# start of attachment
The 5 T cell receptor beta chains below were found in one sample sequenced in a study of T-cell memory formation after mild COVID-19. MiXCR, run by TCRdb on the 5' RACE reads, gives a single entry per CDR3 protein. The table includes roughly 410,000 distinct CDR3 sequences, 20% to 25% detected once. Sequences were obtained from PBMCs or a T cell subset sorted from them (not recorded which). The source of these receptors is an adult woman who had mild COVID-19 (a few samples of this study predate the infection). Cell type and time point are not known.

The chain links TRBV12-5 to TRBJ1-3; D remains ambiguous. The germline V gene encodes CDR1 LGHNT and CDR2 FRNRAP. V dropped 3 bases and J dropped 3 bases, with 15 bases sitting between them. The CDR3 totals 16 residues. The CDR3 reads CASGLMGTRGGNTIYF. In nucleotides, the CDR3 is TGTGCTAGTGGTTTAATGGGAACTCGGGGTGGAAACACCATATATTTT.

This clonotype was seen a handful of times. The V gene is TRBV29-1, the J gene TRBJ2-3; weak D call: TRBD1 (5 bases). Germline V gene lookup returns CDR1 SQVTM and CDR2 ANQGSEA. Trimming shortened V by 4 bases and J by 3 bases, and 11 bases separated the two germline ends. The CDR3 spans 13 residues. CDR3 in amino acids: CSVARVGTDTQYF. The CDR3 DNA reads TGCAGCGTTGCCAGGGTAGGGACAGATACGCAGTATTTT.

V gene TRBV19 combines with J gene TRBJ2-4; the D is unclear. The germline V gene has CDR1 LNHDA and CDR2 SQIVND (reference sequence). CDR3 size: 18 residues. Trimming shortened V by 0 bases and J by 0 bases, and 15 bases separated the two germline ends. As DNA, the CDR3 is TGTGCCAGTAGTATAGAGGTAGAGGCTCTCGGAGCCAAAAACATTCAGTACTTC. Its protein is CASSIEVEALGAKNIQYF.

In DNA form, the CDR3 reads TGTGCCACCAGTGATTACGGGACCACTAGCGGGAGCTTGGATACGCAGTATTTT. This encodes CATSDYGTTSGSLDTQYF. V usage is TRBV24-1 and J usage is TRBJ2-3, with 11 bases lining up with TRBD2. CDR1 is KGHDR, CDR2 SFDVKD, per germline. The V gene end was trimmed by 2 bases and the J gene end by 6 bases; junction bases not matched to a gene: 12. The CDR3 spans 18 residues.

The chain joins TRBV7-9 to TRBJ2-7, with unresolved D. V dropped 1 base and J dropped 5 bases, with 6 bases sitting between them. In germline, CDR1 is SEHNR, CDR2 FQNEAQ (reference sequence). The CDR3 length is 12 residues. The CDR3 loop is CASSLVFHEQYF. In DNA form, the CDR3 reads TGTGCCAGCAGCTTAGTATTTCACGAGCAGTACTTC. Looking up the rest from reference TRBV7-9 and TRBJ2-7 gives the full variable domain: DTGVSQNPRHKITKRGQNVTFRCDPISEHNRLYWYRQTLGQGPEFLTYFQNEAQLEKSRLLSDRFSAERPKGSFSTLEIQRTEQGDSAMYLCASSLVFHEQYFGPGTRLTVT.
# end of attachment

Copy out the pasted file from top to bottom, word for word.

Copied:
The 5 T cell receptor beta chains below were found in one sample sequenced in a study of T-cell memory formation after mild COVID-19. MiXCR, run by TCRdb on the 5' RACE reads, gives a single entry per CDR3 protein. The table includes roughly 410,000 distinct CDR3 sequences, 20% to 25% detected once. Sequences were obtained from PBMCs or a T cell subset sorted from them (not recorded which). The source of these receptors is an adult woman who had mild COVID-19 (a few samples of this study predate the infection). Cell type and time point are not known.

The chain links TRBV12-5 to TRBJ1-3; D remains ambiguous. The germline V gene encodes CDR1 LGHNT and CDR2 FRNRAP. V dropped 3 bases and J dropped 3 bases, with 15 bases sitting between them. The CDR3 totals 16 residues. The CDR3 reads CASGLMGTRGGNTIYF. In nucleotides, the CDR3 is TGTGCTAGTGGTTTAATGGGAACTCGGGGTGGAAACACCATATATTTT.

This clonotype was seen a handful of times. The V gene is TRBV29-1, the J gene TRBJ2-3; weak D call: TRBD1 (5 bases). Germline V gene lookup returns CDR1 SQVTM and CDR2 ANQGSEA. Trimming shortened V by 4 bases and J by 3 bases, and 11 bases separated the two germline ends. The CDR3 spans 13 residues. CDR3 in amino acids: CSVARVGTDTQYF. The CDR3 DNA reads TGCAGCGTTGCCAGGGTAGGGACAGATACGCAGTATTTT.

V gene TRBV19 combines with J gene TRBJ2-4; the D is unclear. The germline V gene has CDR1 LNHDA and CDR2 SQIVND (reference sequence). CDR3 size: 18 residues. Trimming shortened V by 0 bases and J by 0 bases, and 15 bases separated the two germline ends. As DNA, the CDR3 is TGTGCCAGTAGTATAGAGGTAGAGGCTCTCGGAGCCAAAAACATTCAGTACTTC. Its protein is CASSIEVEALGAKNIQYF.

In DNA form, the CDR3 reads TGTGCCACCAGTGATTACGGGACCACTAGCGGGAGCTTGGATACGCAGTATTTT. This encodes CATSDYGTTSGSLDTQYF. V usage is TRBV24-1 and J usage is TRBJ2-3, with 11 bases lining up with TRBD2. CDR1 is KGHDR, CDR2 SFDVKD, per germline. The V gene end was trimmed by 2 bases and the J gene end by 6 bases; junction bases not matched to a gene: 12. The CDR3 spans 18 residues.

The chain joins TRBV7-9 to TRBJ2-7, with unresolved D. V dropped 1 base and J dropped 5 bases, with 6 bases sitting between them. In germline, CDR1 is SEHNR, CDR2 FQNEAQ (reference sequence). The CDR3 length is 12 residues. The CDR3 loop is CASSLVFHEQYF. In DNA form, the CDR3 reads TGTGCCAGCAGCTTAGTATTTCACGAGCAGTACTTC. Looking up the rest from reference TRBV7-9 and TRBJ2-7 gives the full variable domain: DTGVSQNPRHKITKRGQNVTFRCDPISEHNRLYWYRQTLGQGPEFLTYFQNEAQLEKSRLLSDRFSAERPKGSFSTLEIQRTEQGDSAMYLCASSLVFHEQYFGPGTRLTVT.